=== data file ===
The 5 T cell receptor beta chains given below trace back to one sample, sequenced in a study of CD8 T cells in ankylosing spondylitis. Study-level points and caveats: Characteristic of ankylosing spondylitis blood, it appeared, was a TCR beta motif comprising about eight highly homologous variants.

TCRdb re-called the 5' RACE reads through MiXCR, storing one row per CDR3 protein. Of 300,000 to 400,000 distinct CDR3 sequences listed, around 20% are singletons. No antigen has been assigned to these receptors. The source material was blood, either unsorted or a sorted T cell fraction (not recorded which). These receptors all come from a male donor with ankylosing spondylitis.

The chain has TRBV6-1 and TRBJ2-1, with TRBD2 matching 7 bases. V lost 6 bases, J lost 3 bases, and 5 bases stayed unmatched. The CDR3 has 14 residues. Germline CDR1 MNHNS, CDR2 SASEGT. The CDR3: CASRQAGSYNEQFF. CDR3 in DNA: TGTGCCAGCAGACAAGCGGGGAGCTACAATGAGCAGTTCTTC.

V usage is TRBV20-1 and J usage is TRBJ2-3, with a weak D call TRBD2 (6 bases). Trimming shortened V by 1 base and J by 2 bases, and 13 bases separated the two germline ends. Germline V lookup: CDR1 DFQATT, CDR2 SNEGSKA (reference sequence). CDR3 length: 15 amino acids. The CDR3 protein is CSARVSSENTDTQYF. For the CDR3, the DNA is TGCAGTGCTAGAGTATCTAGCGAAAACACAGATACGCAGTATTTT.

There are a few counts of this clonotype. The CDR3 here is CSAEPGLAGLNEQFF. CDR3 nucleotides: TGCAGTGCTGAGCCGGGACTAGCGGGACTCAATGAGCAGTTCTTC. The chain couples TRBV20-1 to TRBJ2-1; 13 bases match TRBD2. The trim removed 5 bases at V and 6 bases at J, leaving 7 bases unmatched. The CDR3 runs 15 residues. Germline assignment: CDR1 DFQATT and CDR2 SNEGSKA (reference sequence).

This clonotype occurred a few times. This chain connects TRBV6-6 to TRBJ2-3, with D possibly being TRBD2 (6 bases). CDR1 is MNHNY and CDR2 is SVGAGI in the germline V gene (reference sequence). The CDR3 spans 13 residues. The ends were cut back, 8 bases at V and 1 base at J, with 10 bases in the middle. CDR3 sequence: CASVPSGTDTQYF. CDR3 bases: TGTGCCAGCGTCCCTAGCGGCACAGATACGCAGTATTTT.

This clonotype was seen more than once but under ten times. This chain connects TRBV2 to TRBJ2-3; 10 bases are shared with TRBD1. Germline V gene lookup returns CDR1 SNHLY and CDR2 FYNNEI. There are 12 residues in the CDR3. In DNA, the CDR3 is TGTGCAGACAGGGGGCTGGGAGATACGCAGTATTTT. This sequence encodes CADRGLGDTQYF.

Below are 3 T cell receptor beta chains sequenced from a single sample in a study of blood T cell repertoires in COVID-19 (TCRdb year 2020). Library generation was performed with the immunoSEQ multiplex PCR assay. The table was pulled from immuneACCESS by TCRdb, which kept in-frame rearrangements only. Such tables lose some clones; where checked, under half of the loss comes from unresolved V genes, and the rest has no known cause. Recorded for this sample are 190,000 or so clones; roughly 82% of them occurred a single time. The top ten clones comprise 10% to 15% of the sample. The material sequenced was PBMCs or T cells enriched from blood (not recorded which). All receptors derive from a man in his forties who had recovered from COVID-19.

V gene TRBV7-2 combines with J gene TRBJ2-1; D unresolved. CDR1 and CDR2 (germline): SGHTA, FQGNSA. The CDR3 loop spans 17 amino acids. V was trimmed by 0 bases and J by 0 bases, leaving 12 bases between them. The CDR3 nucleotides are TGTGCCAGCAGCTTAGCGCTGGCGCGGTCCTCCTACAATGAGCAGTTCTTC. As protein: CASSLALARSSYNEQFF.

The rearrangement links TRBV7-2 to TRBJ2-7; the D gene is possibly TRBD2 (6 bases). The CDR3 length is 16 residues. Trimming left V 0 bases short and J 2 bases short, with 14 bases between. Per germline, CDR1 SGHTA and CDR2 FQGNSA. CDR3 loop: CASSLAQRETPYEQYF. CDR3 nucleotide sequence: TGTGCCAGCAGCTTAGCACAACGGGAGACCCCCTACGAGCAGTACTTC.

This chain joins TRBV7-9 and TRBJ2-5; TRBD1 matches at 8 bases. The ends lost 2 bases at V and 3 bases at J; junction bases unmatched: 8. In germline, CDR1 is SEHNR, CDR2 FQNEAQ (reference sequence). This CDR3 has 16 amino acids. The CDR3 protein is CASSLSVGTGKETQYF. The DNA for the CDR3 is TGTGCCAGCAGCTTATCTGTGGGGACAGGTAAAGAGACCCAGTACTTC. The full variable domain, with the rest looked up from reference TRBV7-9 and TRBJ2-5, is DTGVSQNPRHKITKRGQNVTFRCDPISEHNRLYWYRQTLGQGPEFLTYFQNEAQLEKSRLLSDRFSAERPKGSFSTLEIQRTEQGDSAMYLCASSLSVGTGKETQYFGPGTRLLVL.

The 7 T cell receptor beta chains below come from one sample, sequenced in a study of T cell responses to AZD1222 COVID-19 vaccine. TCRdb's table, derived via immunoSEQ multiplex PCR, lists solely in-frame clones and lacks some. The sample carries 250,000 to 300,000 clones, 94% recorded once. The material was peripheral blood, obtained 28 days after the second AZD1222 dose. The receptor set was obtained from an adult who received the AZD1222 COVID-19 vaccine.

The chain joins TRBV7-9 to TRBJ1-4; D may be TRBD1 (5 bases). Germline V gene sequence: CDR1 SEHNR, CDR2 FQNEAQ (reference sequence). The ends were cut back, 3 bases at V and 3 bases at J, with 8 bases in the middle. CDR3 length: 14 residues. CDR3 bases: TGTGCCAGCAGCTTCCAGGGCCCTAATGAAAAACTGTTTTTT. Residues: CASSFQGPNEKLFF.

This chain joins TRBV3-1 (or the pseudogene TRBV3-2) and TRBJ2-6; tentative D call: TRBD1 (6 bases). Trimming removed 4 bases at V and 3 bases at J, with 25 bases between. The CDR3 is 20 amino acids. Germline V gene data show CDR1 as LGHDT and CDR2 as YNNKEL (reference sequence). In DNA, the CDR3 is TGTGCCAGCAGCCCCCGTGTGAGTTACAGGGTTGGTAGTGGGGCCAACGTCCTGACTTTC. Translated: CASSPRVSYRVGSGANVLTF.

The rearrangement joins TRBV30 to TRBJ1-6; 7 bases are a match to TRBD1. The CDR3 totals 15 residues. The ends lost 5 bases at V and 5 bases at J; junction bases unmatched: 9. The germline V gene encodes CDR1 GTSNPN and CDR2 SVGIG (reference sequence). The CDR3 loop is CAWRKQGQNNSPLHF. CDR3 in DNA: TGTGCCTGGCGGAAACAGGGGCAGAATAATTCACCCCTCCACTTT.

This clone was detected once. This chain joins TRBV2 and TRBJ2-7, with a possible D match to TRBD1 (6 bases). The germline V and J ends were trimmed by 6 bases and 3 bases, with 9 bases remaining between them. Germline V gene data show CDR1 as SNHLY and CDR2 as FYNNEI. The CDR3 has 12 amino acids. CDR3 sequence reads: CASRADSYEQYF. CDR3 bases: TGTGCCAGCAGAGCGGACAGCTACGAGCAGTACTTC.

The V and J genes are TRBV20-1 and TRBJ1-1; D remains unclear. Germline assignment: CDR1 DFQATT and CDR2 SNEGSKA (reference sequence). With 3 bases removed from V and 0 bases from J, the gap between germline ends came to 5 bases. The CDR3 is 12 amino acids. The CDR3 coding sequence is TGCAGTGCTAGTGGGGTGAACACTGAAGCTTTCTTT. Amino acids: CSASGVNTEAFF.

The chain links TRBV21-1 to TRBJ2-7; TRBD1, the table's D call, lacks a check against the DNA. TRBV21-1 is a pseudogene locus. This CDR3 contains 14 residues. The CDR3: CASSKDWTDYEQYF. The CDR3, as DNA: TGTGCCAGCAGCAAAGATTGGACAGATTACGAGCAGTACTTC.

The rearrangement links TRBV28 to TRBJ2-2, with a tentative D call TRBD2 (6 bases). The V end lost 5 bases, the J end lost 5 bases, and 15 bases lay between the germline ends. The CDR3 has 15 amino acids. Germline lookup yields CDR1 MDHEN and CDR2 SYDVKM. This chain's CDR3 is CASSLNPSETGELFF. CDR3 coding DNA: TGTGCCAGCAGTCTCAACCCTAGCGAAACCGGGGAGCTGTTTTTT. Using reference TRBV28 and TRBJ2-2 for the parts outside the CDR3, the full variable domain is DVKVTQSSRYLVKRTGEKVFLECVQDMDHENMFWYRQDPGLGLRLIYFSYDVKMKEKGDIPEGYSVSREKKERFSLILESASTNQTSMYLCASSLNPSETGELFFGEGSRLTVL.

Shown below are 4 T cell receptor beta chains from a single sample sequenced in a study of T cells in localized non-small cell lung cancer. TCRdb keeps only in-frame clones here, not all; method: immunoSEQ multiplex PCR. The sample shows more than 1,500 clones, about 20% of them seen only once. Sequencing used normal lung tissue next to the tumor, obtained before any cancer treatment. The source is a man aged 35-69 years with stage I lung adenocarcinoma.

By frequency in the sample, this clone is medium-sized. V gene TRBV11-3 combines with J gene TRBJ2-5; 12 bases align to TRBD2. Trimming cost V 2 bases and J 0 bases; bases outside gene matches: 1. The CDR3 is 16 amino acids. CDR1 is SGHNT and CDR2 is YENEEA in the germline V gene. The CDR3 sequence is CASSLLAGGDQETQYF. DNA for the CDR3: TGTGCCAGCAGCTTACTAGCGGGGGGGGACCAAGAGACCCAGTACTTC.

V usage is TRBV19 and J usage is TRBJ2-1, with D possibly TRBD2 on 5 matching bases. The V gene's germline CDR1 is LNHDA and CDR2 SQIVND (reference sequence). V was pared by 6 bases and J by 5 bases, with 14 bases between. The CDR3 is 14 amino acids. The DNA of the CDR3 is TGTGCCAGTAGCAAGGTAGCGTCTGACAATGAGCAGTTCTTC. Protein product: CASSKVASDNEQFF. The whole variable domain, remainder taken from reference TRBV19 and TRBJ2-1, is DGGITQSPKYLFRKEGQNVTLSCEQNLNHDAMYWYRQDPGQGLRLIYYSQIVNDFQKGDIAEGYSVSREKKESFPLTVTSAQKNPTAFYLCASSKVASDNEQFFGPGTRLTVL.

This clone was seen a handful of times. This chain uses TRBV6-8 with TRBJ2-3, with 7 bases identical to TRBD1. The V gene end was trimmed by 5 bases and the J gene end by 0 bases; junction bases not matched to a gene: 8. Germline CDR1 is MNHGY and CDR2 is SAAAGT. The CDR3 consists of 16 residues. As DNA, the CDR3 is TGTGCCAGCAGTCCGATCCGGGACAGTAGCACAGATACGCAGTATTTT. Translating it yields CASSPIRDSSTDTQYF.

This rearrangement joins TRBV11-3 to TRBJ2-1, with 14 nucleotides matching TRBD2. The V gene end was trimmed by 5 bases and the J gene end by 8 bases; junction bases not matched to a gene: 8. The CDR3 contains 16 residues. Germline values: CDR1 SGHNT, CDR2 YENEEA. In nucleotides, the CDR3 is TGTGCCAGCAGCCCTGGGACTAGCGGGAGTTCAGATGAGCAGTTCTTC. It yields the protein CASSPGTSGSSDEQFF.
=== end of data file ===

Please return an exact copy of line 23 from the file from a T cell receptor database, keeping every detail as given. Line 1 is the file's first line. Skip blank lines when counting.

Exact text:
This clone was seen a handful of times. This chain uses TRBV6-8 with TRBJ2-3, with 7 bases identical to TRBD1. The V gene end was trimmed by 5 bases and the J gene end by 0 bases; junction bases not matched to a gene: 8. Germline CDR1 is MNHGY and CDR2 is SAAAGT. The CDR3 consists of 16 residues. As DNA, the CDR3 is TGTGCCAGCAGTCCGATCCGGGACAGTAGCACAGATACGCAGTATTTT. Translating it yields CASSPIRDSSTDTQYF.